To cope, I would again whisper to myself about the future could hold — once I was fully self-employed, things would be better. As of August 10, 2015, however, I’ve no longer had the luxury and torment of daydreams. My once sought-after future became my present. The funny thing, though, was that the depression, anxiety and negative self-talk didn’t exactly evaporate at the moment I put in my two weeks. Instead of experiencing a rush of relief, a new stress set in: “Oh shit — the rest of my life is up to me and only me, and how I decide to use my time." 

I had grown accustomed to dreaming about joy as something to find in the future, instead of cultivating it in my daily habits. Life depends on what I do — in there here and now — and not on what I dream could be. For many people this may be obvious, but it's a truth I wrestle with moment-to-moment. And it’s not that dreams are bad, but that they sometimes can supplant the necessary processes that we must engage with (on a daily basis) in order to push on. 

My goal in all of this is to work with to tell stories through words, photos and films (through personal and client work) that encourage others to be more present, more mindful, more intentional about their daily living and the way they do business, and less encumbered by the lies we are continually telling ourselves about ourselves and the world we live in (which to me is the only chance we as a species have for long-term survival).

That's all rather nebulous, though. How does one do that? How does one achieve that? What are the processes? What is the end game? Well, for me, I'd like to test the theory that the process and the end game are one in the same.

Right, now, that process involves:

  • Morning ashtanga yoga flows
  • Meditation throughout the day
  • Reading and analyzing fiction and screenplays
  • Studying, capturing and editing photos. Writing fiction, poetry, music and screenplays
  • Shooting films
  • Making time to put everything aside to spend time with my life partner and our daughters
  • Getting better with money
  • Pouring into mutually-beneficial relationships
  • Quick yoga poses between tasks to loosen the body, clear the mind and find my way back to the present moment
  • Keeping my work and living space tidy
  • Doing a better job of scheduling my time
  • Replacing harmful (albeit pleasurable) food and beverage products for ones that heal and energize
  • Saying "no" to tasks and projects that don't allow me to pour my heart and ideas into, so I can create room for those that do
  • Taking risks
  • Being vulnerable
  • Practicing self-compassion as a means to cultivating empathy
  • Taking time to not work — allowing myself to decompress so I'm not stressed or anxious for the next day, when I will take yet another step (or two) forward. 

In this life, there's no such thing as stagnation. Our only choices are progress or atrophy. Dreaming or doing. Living in the present or not living at all.

So, stop for a moment. (Seriously, give it a try — none of this makes sense when decontextualized from praxis.) 

Close your eyes. Focus on matching the length of your inhales with that of your exhales.  Recognize the percolating thoughts as thoughts, and let them pass. Return your attention to your breath and your internal space. Be aware of your physical self. Quiet the ego and give your true self the opportunity to simply "be," free of internal judgment.

Now open your eyes. You are here. You are now. You are free of daydreams and negative mental chatter.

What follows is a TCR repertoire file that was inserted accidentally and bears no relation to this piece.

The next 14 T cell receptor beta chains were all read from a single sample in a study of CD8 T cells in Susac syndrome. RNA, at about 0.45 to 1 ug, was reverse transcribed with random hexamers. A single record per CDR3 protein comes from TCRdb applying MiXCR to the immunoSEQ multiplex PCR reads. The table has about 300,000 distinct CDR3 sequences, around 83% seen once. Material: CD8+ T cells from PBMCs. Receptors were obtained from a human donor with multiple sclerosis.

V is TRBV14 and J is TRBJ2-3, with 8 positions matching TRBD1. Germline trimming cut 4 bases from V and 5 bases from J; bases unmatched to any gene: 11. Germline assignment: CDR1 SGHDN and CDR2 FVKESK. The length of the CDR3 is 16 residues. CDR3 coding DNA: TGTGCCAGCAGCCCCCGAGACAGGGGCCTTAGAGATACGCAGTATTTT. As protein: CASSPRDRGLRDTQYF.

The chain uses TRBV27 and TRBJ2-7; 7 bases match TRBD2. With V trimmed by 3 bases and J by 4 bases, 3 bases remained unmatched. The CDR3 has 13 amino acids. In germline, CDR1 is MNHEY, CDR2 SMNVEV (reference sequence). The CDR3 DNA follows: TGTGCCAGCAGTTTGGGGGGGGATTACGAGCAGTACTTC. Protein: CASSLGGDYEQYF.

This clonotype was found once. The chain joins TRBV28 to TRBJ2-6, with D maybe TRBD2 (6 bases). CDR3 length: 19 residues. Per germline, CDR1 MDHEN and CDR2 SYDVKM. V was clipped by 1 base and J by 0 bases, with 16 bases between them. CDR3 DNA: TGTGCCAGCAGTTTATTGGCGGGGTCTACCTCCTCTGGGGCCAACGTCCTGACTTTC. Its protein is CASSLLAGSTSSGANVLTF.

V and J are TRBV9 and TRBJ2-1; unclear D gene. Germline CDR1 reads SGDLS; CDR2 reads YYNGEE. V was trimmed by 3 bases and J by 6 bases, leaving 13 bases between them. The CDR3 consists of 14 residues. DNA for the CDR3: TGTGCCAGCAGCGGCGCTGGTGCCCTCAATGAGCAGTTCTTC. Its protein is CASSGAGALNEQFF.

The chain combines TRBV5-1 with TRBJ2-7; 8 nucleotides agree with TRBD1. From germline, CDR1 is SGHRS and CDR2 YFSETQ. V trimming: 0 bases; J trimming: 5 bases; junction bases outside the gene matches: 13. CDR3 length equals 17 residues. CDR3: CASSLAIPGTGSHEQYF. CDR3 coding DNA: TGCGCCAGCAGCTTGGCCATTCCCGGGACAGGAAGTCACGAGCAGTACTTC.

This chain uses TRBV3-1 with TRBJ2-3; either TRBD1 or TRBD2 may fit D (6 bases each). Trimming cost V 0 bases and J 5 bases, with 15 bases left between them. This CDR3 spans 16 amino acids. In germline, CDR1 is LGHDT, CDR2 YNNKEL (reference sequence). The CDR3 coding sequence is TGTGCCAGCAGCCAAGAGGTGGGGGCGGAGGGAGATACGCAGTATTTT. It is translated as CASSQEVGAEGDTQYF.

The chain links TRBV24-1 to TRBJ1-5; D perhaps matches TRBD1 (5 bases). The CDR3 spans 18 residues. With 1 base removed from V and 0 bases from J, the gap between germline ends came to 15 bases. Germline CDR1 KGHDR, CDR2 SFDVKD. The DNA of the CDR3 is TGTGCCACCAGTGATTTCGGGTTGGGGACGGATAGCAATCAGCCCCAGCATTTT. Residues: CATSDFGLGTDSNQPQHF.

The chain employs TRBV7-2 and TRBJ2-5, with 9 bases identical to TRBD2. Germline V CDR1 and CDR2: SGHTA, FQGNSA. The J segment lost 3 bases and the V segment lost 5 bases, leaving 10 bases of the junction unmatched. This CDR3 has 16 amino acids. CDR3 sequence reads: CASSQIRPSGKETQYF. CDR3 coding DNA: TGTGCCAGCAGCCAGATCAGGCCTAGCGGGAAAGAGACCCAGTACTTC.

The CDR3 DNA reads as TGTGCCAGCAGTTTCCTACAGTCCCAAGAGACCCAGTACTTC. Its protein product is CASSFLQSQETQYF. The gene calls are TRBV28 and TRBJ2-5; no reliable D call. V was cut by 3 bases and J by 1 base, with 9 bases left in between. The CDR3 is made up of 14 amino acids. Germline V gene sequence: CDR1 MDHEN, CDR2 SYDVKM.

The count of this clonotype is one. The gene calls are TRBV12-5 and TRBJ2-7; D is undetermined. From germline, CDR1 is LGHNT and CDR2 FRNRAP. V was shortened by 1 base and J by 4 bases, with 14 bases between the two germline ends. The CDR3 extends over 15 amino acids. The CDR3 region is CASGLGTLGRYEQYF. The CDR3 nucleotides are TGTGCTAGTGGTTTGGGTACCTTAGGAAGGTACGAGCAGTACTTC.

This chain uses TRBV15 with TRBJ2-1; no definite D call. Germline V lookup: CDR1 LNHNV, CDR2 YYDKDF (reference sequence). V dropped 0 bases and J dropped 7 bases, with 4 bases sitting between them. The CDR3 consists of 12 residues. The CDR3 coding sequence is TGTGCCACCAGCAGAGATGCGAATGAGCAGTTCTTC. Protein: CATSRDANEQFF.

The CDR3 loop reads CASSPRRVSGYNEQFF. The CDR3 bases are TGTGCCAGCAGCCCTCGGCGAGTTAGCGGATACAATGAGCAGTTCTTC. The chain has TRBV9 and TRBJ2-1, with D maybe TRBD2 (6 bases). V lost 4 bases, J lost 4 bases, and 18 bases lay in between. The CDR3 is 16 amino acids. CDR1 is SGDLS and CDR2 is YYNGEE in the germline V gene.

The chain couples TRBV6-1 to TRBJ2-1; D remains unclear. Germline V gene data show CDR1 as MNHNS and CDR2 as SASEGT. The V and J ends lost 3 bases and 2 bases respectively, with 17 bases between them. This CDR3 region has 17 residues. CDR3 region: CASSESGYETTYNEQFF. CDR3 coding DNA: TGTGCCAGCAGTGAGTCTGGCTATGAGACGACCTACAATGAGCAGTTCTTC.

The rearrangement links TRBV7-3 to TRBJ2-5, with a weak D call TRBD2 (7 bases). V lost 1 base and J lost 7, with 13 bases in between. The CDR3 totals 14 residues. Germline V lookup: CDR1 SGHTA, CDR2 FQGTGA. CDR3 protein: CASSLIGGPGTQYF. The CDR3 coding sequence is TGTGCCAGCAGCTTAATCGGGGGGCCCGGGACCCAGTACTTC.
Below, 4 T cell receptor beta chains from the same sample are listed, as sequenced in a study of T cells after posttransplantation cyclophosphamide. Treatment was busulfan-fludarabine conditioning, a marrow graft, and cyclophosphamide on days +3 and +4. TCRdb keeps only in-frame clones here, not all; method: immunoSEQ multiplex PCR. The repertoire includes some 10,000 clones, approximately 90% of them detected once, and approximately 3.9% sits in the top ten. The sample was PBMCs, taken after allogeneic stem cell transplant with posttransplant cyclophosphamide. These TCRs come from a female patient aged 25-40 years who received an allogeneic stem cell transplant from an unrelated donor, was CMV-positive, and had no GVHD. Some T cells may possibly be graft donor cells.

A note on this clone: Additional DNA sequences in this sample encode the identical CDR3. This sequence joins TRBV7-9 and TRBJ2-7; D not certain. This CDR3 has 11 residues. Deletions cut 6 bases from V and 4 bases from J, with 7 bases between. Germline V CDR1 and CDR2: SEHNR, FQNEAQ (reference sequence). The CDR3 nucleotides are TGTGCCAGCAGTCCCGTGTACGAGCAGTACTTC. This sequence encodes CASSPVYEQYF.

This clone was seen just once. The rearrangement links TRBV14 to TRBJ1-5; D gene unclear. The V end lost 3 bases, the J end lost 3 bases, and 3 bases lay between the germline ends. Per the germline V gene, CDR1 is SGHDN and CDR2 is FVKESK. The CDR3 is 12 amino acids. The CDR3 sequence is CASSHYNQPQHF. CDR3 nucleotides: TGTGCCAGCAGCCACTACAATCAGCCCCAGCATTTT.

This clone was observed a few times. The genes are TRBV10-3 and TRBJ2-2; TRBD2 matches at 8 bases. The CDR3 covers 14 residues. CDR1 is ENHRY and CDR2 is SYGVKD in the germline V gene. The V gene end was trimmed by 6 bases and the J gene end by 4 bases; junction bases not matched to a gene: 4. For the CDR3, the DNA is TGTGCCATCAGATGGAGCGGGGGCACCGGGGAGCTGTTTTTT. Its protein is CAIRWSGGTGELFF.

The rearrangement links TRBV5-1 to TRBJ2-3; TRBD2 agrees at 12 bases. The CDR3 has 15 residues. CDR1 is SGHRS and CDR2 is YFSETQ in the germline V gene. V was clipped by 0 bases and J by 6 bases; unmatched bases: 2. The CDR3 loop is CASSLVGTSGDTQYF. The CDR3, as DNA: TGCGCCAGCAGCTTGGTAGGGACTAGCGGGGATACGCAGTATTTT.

What do you want to do? Say it out loud. Write it down. Now go do it.


— MARCELO ASHER QUARANTOTTO

 

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Kristina Petrick (Digital)

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Kristina Petrick (Digital)

Canon 5D Mark III
Styling by Gladiola Girls
Hair/Makeup: Bethany Jane
 
 

I'm relatively new to photography and videography, but I think a lot about "staying fresh."


 

Until 2013, the only creative work I'd ever done had been in writing and newspaper design, so branching out into a new medium reinvigorated my artistic flames to such an extant that I want to continue stoking the coals to see what happens.

 
 
 

Working with Matt has taught that me that if you want to stay sharp in anything, you have to keep pushing your limits. That way, each time you set out to shoot, write, run, stretch, or play becomes a brand new experience. It helps you maintain a "beginner's mind" as opposed to an "expert's mind," the latter of which leading only to stagnation.

_O3A1211.jpg
 
 

For this shoot, we wanted to do something different. We've taken thousands of photos in natural scenery over the last year, so instead of bringing the charming and talented Kristina Petrick out to the tall pines we've been drooling over for the past month, Matt did the unexpected and picked up the blue-grey muslin cloth you see in this set. (*These are the digital selects. Film scans are coming soon.)

 
 
 
 
 

The plan was to start somewhat traditionally — a studio shoot with a model in front of muslin, but from there to begin breaking the form by having Kristina interact with the backdrop, first in the studio and then outside.

 
 
 

I shot digital (and some 35mm) while Matt used his minty Contax 645. We experimented with light sources and fill lights, and stumbled upon some odd mixtures that we'll definitely be duplicating and expanding upon for upcoming projects.

 
 

This outdoor location is an abandoned library less than a mile from our studio. Kristina said wearing a somewhat cheery floral print in such unkempt scenery felt incongruent, almost like she were a ghost haunting the place she'd died. (Not shown: Photos of Kristina making creepy poses. Perhaps we'll bring those out later.)

 
 
 
 
 
 
 
 

We spent the day experimenting with locations and poses, eventually using the muslin as more than a backdrop. Trying to figure out how to use something that I've considered to be from an era of photography with less-than-refined tastes (see 1990s rec sports photos) was a challenge, and one that has helped me reconsider my tendency to dismiss an idea before really giving it a try.

 

 
 

 

Thank you again, Gladiola Girls, Kristina and b. jane, for being such pros and so much fun. Looking forward to our next collaboration!